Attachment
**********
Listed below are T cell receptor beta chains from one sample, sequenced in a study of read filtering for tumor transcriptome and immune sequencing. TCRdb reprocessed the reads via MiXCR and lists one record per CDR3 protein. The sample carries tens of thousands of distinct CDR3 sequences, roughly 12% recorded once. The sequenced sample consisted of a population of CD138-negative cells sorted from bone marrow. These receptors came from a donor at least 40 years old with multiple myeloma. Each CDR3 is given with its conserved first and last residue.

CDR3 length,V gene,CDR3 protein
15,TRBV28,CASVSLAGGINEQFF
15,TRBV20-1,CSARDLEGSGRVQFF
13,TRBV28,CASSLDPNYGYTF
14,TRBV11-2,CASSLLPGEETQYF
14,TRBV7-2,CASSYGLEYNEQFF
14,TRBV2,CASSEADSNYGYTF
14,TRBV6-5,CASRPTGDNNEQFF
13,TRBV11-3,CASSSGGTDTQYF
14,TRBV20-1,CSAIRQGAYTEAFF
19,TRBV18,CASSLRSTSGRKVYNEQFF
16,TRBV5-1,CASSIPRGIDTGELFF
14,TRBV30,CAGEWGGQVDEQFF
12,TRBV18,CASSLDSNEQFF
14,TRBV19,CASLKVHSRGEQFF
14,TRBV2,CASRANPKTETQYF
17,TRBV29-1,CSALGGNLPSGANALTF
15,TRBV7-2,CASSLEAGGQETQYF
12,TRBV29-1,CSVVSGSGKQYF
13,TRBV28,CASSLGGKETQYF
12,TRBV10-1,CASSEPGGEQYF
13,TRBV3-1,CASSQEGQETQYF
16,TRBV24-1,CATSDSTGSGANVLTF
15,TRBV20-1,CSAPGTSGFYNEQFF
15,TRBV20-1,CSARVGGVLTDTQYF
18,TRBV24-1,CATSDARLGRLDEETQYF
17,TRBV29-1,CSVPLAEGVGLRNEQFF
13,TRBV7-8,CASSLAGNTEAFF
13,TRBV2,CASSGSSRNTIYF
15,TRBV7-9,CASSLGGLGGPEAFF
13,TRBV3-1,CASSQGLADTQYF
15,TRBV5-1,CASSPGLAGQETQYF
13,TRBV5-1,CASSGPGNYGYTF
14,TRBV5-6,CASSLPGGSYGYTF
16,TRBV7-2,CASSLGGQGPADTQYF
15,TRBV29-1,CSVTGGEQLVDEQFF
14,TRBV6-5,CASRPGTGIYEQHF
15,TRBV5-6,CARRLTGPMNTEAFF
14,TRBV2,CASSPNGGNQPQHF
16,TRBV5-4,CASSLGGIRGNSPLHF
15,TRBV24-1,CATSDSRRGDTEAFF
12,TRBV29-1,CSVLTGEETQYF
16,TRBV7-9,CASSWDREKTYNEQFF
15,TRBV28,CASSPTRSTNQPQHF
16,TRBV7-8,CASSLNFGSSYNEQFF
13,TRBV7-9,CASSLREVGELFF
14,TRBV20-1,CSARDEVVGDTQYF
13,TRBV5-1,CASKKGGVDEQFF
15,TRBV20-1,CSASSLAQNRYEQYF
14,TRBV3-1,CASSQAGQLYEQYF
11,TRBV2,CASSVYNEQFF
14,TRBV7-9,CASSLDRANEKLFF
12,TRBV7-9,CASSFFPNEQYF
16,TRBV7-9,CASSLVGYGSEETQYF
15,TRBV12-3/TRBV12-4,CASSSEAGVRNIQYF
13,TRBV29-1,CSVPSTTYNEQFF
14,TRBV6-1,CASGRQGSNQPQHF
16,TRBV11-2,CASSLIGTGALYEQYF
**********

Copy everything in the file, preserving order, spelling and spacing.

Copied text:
Listed below are T cell receptor beta chains from one sample, sequenced in a study of read filtering for tumor transcriptome and immune sequencing. TCRdb reprocessed the reads via MiXCR and lists one record per CDR3 protein. The sample carries tens of thousands of distinct CDR3 sequences, roughly 12% recorded once. The sequenced sample consisted of a population of CD138-negative cells sorted from bone marrow. These receptors came from a donor at least 40 years old with multiple myeloma. Each CDR3 is given with its conserved first and last residue.

CDR3 length,V gene,CDR3 protein
15,TRBV28,CASVSLAGGINEQFF
15,TRBV20-1,CSARDLEGSGRVQFF
13,TRBV28,CASSLDPNYGYTF
14,TRBV11-2,CASSLLPGEETQYF
14,TRBV7-2,CASSYGLEYNEQFF
14,TRBV2,CASSEADSNYGYTF
14,TRBV6-5,CASRPTGDNNEQFF
13,TRBV11-3,CASSSGGTDTQYF
14,TRBV20-1,CSAIRQGAYTEAFF
19,TRBV18,CASSLRSTSGRKVYNEQFF
16,TRBV5-1,CASSIPRGIDTGELFF
14,TRBV30,CAGEWGGQVDEQFF
12,TRBV18,CASSLDSNEQFF
14,TRBV19,CASLKVHSRGEQFF
14,TRBV2,CASRANPKTETQYF
17,TRBV29-1,CSALGGNLPSGANALTF
15,TRBV7-2,CASSLEAGGQETQYF
12,TRBV29-1,CSVVSGSGKQYF
13,TRBV28,CASSLGGKETQYF
12,TRBV10-1,CASSEPGGEQYF
13,TRBV3-1,CASSQEGQETQYF
16,TRBV24-1,CATSDSTGSGANVLTF
15,TRBV20-1,CSAPGTSGFYNEQFF
15,TRBV20-1,CSARVGGVLTDTQYF
18,TRBV24-1,CATSDARLGRLDEETQYF
17,TRBV29-1,CSVPLAEGVGLRNEQFF
13,TRBV7-8,CASSLAGNTEAFF
13,TRBV2,CASSGSSRNTIYF
15,TRBV7-9,CASSLGGLGGPEAFF
13,TRBV3-1,CASSQGLADTQYF
15,TRBV5-1,CASSPGLAGQETQYF
13,TRBV5-1,CASSGPGNYGYTF
14,TRBV5-6,CASSLPGGSYGYTF
16,TRBV7-2,CASSLGGQGPADTQYF
15,TRBV29-1,CSVTGGEQLVDEQFF
14,TRBV6-5,CASRPGTGIYEQHF
15,TRBV5-6,CARRLTGPMNTEAFF
14,TRBV2,CASSPNGGNQPQHF
16,TRBV5-4,CASSLGGIRGNSPLHF
15,TRBV24-1,CATSDSRRGDTEAFF
12,TRBV29-1,CSVLTGEETQYF
16,TRBV7-9,CASSWDREKTYNEQFF
15,TRBV28,CASSPTRSTNQPQHF
16,TRBV7-8,CASSLNFGSSYNEQFF
13,TRBV7-9,CASSLREVGELFF
14,TRBV20-1,CSARDEVVGDTQYF
13,TRBV5-1,CASKKGGVDEQFF
15,TRBV20-1,CSASSLAQNRYEQYF
14,TRBV3-1,CASSQAGQLYEQYF
11,TRBV2,CASSVYNEQFF
14,TRBV7-9,CASSLDRANEKLFF
12,TRBV7-9,CASSFFPNEQYF
16,TRBV7-9,CASSLVGYGSEETQYF
15,TRBV12-3/TRBV12-4,CASSSEAGVRNIQYF
13,TRBV29-1,CSVPSTTYNEQFF
14,TRBV6-1,CASGRQGSNQPQHF
16,TRBV11-2,CASSLIGTGALYEQYF